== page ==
Adding Granularity to PV Monitoring
Inside this Article
As a provider of energy monitoring solutions, DECK Monitoring works daily with developers and investors for commercial and utility-scale PV systems. On larger projects, stakeholders typically want varying degrees of visibility into system performance beyond cumulative energy generation. Based on past experience or contract terms, project partners often know exactly what monitoring package is required and specify the level of monitoring granularity they need to achieve project goals. Nonetheless, I often find myself fielding questions such as: What level of monitoring is appropriate for my project? Why monitor at the string or subarray level? Does it make economic sense to add this degree of monitoring granularity? Here I break down the answers to these and other questions that may come up when deciding what type of monitoring solution to specify.
Let us assume that using a revenue-grade meter to monitor overall PV system generation is a given. Most incentive programs require the use of a revenue-grade third-party meter to measure the system’s total production. In commercial or utility-scale projects, this is usually the foundation upon which other monitoring components are added. Granular monitoring of solar arrays is most commonly achieved using three different methods: inverter data, subarray monitoring and string-level monitoring.
Inverter data. The first and most common method of gathering system performance and status information is a direct data connection to the inverters. This data connection is often referred to as inverter specific or inverter direct. The inverter is typically considered to be the most common point of failure on-site. Because of the integral nature of the inverters to system production and their relatively high failure rate compared to other installed components, monitoring the inverters is usually the first additional set of data points a customer requests. Inverter data provide key information such as visibility into the performance of each inverter’s array, the power lost when converting from dc to ac and valuable fault code information for remote troubleshooting. This monitoring approach is usually the least expensive since there are little or no additional hardware costs. It also provides a good deal of useful information.
Subarray monitoring. Although monitoring at the inverter level provides data on the performance of the system by each inverter’s array, this level of monitoring is not specific enough to identify issues on the string or module level on larger systems. To monitor performance and operation on a more granular level, project developers may specify subarray or zone monitoring. This approach allows you to break apart each inverter’s array into any number of smaller metered arrays and provide greater visibility than inverter monitoring alone.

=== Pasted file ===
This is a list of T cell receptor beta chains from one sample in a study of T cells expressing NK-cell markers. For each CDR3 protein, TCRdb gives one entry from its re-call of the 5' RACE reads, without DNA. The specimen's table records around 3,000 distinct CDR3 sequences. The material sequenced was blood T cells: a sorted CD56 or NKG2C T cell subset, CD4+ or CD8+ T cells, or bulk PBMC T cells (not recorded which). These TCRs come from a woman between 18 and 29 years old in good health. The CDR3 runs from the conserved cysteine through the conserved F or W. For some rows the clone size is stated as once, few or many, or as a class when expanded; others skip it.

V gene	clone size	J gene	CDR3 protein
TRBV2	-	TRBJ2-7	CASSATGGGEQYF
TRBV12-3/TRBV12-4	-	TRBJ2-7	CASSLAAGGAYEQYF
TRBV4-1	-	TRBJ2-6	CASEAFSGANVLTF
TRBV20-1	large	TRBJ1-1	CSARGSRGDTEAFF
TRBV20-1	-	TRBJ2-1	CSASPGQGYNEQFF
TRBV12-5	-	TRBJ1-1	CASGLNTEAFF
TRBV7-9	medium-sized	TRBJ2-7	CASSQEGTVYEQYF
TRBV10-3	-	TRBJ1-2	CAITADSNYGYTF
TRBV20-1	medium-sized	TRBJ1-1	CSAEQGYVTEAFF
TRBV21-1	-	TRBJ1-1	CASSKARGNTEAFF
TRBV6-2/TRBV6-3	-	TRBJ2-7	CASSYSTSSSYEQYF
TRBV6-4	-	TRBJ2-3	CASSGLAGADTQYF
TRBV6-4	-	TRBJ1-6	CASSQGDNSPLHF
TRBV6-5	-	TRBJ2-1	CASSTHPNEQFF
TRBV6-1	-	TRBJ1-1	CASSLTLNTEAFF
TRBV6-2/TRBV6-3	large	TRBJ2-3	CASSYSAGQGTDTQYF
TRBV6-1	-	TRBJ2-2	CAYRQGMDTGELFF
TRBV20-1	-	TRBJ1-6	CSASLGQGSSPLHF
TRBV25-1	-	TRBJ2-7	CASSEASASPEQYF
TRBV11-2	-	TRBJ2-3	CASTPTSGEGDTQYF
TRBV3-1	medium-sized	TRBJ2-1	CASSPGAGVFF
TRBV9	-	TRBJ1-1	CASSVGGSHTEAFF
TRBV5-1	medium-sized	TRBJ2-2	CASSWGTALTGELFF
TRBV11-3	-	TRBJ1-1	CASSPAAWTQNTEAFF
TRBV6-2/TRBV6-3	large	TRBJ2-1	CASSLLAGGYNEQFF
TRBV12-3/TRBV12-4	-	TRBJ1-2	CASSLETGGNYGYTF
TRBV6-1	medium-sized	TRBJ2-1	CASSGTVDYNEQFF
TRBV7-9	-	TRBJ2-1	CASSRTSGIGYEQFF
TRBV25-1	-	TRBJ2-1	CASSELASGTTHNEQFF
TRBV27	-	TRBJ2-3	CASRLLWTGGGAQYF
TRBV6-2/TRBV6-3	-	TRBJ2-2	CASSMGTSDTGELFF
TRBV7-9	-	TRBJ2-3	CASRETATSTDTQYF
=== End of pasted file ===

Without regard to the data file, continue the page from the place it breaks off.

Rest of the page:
For example, by isolating the performance of individual combiner boxes, you can use the monitoring system to remotely identify problem strings and areas of the array with cleaning or shading issues—without costly site visits and analysis.
String-level monitoring. Some developers go one step further and monitor the system on a string level. String-level monitoring is usually achieved by specifying monitoring or smart combiner boxes that measure each string (or pair of strings) independently. This method of monitoring offers the highest degree of visibility into commercial or utility-scale projects and allows you to identify underperforming strings in which modules are down, need cleaning or maintenance, or are subject to excessive shading.
Increasing Performance Ratios
While granular PV monitoring solutions can give you a highly detailed look into the performance of a system, the associated hardware and software come at a price. To determine the level of monitoring that is appropriate for your project, you need to understand why such solutions were developed and are in increasingly high demand.
A standard measurement for system performance is known as the performance ratio. The performance ratio refers to the relationship between actual yield and the target yield. Many designers expect a well-designed system to have a performance ratio of 0.77. In practice, performance ratios on installed solar farms have a wide variation. If you look at the 15 largest solar projects in the online Photovoltaic Power Systems Program database of International Energy Agency solar farms worldwide, you will see that the average performance ratio of installed systems is 0.66. To take another example, a subset of solar farms installed and maintained by the Tucson Power Company maintained a performance ratio of 0.79. There is a 13% difference in the annual performance ratio between these two sets of data.
What causes these solar farms to have such different performance ratios? Losses in performance are often due to issues on-site that require ongoing maintenance to optimize energy harvest. Historical data from these projects and others show that solar farms need unscheduled maintenance far beyond the initial installation period and that drops in the performance ratio are usually related to lack of maintenance. Solar monitoring solutions offer enhanced visibility and enable timely maintenance and optimization of the system’s performance. Through remote monitoring, system owners can identify issues before they affect the performance ratio of the project for a substantial and costly amount of time. The Tucson Power Company, for example, found a need for unscheduled site maintenance approximately every 7 months to maintain a high performance ratio.